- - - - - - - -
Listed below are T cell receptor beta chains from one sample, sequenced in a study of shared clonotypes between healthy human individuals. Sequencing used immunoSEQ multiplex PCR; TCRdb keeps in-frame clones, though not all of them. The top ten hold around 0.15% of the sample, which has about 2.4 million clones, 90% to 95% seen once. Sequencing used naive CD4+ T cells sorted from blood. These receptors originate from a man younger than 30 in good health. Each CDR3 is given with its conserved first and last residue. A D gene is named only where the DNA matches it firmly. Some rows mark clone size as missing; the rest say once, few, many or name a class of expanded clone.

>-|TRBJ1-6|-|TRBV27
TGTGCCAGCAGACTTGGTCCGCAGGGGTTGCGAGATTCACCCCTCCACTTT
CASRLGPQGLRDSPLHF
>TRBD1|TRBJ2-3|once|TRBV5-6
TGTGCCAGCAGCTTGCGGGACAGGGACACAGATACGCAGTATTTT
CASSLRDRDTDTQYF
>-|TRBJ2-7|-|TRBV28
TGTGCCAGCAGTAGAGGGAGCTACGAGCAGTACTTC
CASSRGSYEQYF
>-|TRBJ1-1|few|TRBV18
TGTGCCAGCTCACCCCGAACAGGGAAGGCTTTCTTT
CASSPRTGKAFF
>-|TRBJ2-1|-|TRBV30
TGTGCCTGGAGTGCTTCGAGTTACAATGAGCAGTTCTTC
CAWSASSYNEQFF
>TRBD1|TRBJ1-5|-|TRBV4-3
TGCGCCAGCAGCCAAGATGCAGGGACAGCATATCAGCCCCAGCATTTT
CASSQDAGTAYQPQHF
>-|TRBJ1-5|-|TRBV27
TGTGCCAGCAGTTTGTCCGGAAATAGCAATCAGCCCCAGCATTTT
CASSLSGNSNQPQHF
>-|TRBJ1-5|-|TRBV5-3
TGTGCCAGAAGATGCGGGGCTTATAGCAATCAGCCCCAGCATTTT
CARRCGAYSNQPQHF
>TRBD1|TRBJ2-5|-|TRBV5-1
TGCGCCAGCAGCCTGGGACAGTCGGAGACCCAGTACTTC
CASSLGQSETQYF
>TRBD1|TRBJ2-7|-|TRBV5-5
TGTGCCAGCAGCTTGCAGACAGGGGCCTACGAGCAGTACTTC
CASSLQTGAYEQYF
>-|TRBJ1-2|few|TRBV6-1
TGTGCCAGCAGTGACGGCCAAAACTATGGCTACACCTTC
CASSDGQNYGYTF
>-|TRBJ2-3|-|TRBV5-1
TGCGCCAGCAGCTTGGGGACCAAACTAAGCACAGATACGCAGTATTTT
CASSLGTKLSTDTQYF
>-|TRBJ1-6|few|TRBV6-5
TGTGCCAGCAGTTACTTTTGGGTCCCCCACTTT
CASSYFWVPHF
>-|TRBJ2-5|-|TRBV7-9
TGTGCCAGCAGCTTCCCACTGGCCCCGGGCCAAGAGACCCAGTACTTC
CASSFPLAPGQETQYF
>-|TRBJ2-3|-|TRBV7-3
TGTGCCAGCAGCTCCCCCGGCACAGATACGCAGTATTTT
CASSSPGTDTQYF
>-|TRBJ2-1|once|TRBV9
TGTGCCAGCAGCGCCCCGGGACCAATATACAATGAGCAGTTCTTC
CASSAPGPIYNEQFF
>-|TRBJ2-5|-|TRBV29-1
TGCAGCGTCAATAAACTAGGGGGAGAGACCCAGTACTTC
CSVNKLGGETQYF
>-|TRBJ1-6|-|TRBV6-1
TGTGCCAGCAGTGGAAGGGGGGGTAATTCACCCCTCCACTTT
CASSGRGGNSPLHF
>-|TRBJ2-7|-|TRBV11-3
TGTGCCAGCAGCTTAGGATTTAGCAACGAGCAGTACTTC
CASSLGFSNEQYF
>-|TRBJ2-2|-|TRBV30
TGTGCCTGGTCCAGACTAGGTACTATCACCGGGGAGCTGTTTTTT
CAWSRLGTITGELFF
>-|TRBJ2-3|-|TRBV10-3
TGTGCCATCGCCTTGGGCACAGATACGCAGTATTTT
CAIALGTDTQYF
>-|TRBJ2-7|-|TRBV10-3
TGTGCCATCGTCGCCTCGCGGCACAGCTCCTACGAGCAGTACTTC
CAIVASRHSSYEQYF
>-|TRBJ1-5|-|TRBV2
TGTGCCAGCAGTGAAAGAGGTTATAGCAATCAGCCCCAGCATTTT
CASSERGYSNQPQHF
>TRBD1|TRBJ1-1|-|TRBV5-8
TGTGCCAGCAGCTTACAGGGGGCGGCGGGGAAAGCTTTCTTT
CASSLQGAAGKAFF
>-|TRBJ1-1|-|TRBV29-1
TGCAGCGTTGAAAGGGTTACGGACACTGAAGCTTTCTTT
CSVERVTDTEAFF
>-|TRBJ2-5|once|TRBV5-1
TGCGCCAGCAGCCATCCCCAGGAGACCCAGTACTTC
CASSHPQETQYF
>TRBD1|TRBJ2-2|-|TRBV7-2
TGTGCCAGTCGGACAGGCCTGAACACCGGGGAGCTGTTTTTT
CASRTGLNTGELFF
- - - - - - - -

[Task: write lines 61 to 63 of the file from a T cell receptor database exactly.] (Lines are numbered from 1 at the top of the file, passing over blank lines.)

CAWSRLGTITGELFF
>-|TRBJ2-3|-|TRBV10-3
TGTGCCATCGCCTTGGGCACAGATACGCAGTATTTT